MOUNT VERNON — The Skagit County commissioners voted unanimously Tuesday to ban smoking and vaping in public places.
Under the new law, smoking and vaping would be banned within 25 feet of the door of any place of employment and at public spaces where children gather, such as parks and beaches.
“Part of our job is to try and encourage good health,” Commissioner Ken Dahlstedt said ahead of the vote.
County Public Health staff have reported that the public ban would reduce harm from second-hand smoke or vapor and serve to model good behavior to young people.
“This (ordinance) says ‘We don’t do it in public. It’s not socially acceptable,’” Julie de Losada, division manager with Public Health’s Clinical Health Partnerships, said at an earlier meeting.
The ban will go into effect in 90 days.
At a public hearing on the issue two weeks ago, the commissioners delayed a vote in order to consider testimony from Raymond Ellis, who works for Galaxy Vapor, a chain of vape shops with a location in Mount Vernon.
Ellis said these stores, which only admit adults and are licensed to only sell vape products, serve as a convenient meeting place for those trying to quit smoking cigarettes and who wish to switch to a product they see as safer.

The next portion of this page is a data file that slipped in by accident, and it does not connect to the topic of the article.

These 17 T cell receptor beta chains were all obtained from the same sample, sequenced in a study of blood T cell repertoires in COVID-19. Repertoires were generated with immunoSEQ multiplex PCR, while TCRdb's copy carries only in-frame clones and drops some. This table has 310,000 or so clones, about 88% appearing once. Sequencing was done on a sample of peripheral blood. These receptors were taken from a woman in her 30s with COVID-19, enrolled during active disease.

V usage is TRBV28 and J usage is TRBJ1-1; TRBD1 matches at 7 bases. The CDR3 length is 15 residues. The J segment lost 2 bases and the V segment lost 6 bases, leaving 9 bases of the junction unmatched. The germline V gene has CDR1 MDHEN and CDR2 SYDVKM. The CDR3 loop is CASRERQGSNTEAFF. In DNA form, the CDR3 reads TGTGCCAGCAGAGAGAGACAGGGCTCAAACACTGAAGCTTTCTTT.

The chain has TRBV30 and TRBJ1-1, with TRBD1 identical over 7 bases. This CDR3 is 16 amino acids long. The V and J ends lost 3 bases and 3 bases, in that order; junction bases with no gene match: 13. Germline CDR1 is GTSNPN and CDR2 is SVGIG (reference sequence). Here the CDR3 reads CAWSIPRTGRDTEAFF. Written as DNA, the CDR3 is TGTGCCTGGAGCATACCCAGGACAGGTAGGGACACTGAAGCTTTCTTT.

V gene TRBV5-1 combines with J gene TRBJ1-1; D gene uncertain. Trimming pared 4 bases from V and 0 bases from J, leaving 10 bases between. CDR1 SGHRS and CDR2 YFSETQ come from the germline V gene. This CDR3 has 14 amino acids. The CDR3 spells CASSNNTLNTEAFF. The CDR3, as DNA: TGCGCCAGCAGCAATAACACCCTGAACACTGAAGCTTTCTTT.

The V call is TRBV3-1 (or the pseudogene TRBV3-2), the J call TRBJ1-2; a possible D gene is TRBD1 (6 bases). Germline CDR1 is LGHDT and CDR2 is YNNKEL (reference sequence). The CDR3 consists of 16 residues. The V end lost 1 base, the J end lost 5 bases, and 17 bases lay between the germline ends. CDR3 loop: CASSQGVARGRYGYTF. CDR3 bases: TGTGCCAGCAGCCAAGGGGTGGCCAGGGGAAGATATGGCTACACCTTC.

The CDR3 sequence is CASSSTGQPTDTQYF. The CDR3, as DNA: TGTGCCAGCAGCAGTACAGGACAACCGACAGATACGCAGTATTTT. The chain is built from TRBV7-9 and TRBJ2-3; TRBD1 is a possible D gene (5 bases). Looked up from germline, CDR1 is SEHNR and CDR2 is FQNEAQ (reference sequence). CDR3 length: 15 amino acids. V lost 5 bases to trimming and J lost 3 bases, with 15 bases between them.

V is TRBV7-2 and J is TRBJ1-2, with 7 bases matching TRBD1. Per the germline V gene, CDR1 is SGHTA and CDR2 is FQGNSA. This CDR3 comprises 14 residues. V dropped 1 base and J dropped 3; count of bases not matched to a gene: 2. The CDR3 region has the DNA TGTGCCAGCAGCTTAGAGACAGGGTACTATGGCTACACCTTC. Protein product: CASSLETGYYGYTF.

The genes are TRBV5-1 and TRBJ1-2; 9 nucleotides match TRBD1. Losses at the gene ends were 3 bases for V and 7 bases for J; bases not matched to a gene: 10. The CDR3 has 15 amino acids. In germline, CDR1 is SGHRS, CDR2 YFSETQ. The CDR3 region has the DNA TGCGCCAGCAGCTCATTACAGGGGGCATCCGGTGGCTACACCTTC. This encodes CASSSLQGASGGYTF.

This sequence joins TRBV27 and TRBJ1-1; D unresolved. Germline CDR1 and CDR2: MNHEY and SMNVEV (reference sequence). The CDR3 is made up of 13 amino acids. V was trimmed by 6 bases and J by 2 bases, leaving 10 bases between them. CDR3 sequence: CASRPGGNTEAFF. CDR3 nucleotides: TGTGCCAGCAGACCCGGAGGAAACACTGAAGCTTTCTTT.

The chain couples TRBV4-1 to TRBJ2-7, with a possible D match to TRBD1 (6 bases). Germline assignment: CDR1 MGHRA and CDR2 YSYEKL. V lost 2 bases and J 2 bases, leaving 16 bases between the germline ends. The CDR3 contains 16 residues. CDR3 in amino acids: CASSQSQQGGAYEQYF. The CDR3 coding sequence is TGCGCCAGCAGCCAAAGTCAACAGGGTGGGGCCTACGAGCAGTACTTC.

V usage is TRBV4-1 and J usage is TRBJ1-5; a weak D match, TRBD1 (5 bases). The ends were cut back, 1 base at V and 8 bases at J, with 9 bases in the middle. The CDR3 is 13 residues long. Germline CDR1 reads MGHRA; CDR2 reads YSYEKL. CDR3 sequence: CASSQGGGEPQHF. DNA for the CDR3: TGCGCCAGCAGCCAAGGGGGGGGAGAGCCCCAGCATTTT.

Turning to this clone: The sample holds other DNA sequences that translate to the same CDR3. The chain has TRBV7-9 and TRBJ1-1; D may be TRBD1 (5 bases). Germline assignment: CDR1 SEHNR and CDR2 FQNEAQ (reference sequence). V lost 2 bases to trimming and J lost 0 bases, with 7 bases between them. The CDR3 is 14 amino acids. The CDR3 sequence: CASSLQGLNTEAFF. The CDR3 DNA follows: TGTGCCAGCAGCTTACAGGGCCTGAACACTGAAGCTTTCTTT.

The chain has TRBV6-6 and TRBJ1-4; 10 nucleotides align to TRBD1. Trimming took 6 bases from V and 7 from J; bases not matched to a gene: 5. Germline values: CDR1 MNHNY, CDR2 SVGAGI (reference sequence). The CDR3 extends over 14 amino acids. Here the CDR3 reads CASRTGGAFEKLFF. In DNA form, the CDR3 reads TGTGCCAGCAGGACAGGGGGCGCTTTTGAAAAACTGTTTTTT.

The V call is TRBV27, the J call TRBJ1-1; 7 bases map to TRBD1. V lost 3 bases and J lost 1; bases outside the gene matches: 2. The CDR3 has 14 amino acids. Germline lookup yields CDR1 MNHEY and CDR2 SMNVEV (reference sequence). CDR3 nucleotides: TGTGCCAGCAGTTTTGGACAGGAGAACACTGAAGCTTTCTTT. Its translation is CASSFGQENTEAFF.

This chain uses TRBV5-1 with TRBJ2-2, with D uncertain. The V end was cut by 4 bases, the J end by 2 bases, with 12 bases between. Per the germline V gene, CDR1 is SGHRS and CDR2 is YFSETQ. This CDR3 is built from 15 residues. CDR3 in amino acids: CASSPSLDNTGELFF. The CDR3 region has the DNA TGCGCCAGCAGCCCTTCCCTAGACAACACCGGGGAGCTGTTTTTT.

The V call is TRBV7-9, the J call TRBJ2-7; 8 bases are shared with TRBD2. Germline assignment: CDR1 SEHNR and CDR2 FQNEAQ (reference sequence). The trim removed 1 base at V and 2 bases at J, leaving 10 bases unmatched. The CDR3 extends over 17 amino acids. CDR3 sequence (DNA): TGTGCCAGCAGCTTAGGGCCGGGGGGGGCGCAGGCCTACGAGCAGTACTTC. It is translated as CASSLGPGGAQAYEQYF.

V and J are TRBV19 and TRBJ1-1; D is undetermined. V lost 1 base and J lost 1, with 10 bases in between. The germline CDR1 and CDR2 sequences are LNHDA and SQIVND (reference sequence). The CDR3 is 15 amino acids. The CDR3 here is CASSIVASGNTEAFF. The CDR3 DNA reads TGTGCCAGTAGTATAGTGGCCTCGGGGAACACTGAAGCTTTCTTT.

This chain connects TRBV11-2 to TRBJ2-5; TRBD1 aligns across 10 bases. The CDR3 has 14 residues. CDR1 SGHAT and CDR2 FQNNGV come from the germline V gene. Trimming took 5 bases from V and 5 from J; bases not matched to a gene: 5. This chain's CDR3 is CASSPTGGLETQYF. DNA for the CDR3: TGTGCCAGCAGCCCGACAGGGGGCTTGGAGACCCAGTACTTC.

If the ordinance passed, Ellis said he believed customers wouldn’t be able to use their own vape devices in the store and could only sample vape liquids that don’t have nicotine.
But de Losada said Tuesday that state law permits licensed vape shops to let customers sample vape products with nicotine in them — and use their own devices. The local ordinance does not supercede that, she said.
Commissioner Lisa Janicki said she saw the ordinance as “95 percent correct,” but she was concerned with limiting a business’ ability to decide if people could freely vape.
She said she ultimately decided to support the ordinance to protect the general public from possibly unforeseen effects.
“We’re gonna err on the side of caution,” she said.